What To Do For Someone Who Had A Miscarriage?


Miscarriage is a very emotional and difficult experience that can leave individuals and couples suffering from grief, confusion, and a sense of loss. Knowing what to do for someone who had a miscarriage can make a major difference in their recovery journey during this difficult time. 

While it’s natural to want to offer comfort and peace, finding the correct words and gestures can be difficult at times. Helping someone manage the intricacies of grief requires compassion, empathy, and a safe environment to express feelings.

This article will look at meaningful ways to support and be there for someone who has experienced a miscarriage, emphasizing the necessity of sensitivity, understanding, and real concern.

What To Do For Someone Who Had A Miscarriage?

Supporting a person who has suffered a miscarriage requires sensitivity, empathy, and comprehension. Grief and emotions can vary widely; therefore, it is essential to be there for them in a manner that respects their emotions. Here’s what you can do:

1. Offer Your Presence

Let them know you are there for them in person, via phone, or via text message. Provide a judgment-free ear whenever they are ready to speak.

2. Use Empathetic Language

Express your condolences and acknowledge their suffering. Let them know that you recognize the gravity of their loss and are there to provide support.

3. Respect Their Emotions

Recognize that emotions can be unpredictable and complex. Some may experience anger, sorrow, guilt, or a combination of these emotions. Respect their feelings without judging them.

4. Be a Good Listener

Provide a secure environment for them to express their emotions. Avoid interrupting or offering advice unless they expressly request it.

5. Offer Practical Support

Include suggestions such as bringing them food, assisting with domestic chores, and running errands. Practical assistance can alleviate their burden.

6. Send a Thoughtful Message

A thoughtful message, card, or email expressing condolences can demonstrate your compassion. Inform them that you are thinking of them during this trying time.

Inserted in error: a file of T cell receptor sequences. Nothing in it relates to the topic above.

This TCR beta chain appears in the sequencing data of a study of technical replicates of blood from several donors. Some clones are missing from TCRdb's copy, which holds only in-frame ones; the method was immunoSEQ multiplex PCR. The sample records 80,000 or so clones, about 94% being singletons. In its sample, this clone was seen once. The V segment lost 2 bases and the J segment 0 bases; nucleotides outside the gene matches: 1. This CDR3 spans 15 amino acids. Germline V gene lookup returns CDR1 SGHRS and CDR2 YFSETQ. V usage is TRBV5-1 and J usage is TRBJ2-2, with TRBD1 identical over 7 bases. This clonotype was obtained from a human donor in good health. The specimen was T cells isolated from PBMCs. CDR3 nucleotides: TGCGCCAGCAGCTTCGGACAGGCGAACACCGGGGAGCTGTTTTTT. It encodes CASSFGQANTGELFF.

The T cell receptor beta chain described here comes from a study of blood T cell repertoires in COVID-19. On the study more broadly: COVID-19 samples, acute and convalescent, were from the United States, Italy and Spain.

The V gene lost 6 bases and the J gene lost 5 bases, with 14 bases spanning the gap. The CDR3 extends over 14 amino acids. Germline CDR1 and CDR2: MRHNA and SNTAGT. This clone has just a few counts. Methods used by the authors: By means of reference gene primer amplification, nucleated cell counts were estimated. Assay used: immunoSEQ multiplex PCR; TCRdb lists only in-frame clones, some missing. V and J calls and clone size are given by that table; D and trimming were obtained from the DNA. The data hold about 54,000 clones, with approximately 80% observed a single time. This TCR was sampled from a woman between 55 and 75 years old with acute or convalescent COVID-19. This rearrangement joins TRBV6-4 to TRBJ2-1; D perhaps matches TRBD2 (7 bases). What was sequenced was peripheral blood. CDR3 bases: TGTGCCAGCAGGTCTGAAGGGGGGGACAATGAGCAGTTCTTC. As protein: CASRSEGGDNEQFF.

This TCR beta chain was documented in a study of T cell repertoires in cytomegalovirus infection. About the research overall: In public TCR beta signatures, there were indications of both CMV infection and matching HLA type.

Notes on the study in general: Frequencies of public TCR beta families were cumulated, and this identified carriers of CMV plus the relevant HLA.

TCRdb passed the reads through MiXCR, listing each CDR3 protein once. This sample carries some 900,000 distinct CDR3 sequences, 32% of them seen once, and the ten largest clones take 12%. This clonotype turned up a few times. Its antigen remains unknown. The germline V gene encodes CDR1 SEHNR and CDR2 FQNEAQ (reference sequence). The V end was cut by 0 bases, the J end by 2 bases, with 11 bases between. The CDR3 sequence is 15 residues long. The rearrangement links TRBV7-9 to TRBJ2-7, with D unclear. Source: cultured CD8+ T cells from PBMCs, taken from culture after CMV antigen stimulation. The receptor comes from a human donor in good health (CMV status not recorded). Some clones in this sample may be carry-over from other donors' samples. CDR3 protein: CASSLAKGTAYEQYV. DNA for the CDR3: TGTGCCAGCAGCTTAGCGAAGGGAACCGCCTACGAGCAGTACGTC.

7. Be Patient

Grief does not adhere to a fixed schedule. Be patient with them as they navigate their emotions and acclimate to life following their loss.

8. Respect Their Privacy

While providing assistance, consider their need for privacy. Check-in, but avoid being intrusive; if they require space, provide it.

9. Avoid Offering Solutions

Refrain from proposing explanations or solutions for the miscarriage. Instead, emphasize your compassionate presence.

10. Remember Important Dates

Remember and acknowledge significant dates such as the due date and miscarriage date. A straightforward message can be meaningful on such occasions.

11. Provide Resources

Share information about support groups, therapists, and online communities where individuals who have suffered similar losses can connect.

12. Follow Their Lead

Honor their decisions regarding how they wish to commemorate their child. Be supportive of their decisions, whether they choose to have a memorial or not.

13. Offer Acts of Kindness

Sending flowers, a heartfelt note, a care package, or a considerate gift can demonstrate your affection.

14. Include Their Partner

Additionally, extend your support to their companion. Partners also experience grief, and they may find solace in your support.

15. Be Mindful of Triggers

Recognize that certain circumstances, conversations, and topics can be triggers. Be cautious and avoid accidentally causing further suffering.

16. Continue Supporting

Grief does not rapidly fade. Continue to check in, provide support, and demonstrate concern as time passes.

17. Seek Professional Help if Needed

Encourage them to seek the assistance of therapists or counselors who specialize in bereavement if they observe signs of prolonged distress.

Remember that each individual’s bereavement process is distinct. Your role is to provide compassion, understanding, and support as they traverse this difficult path. Your willingness to be there for them during this difficult time can make a significant difference.

Bottom Line

This was all about what to do for someone who had a miscarriage. Supporting a person who has experienced a miscarriage calls for compassion, forbearance, and sensitivity. Respect their need for space, if desired, while letting them know you are available to listen and offer support.

Remember that gestures of support can persist even after the initial period of grief has passed. Your presence, compassion, and willingness to comprehend can significantly impact a person’s ability to cope with the emotional healing journey following a miscarriage.

Thank you for reading!

Know more: How To Explain A Period To A Boy?

TheMama Miracle

We are a team of passionate and empathetic moms who have experienced the joys and trials of motherhood firsthand.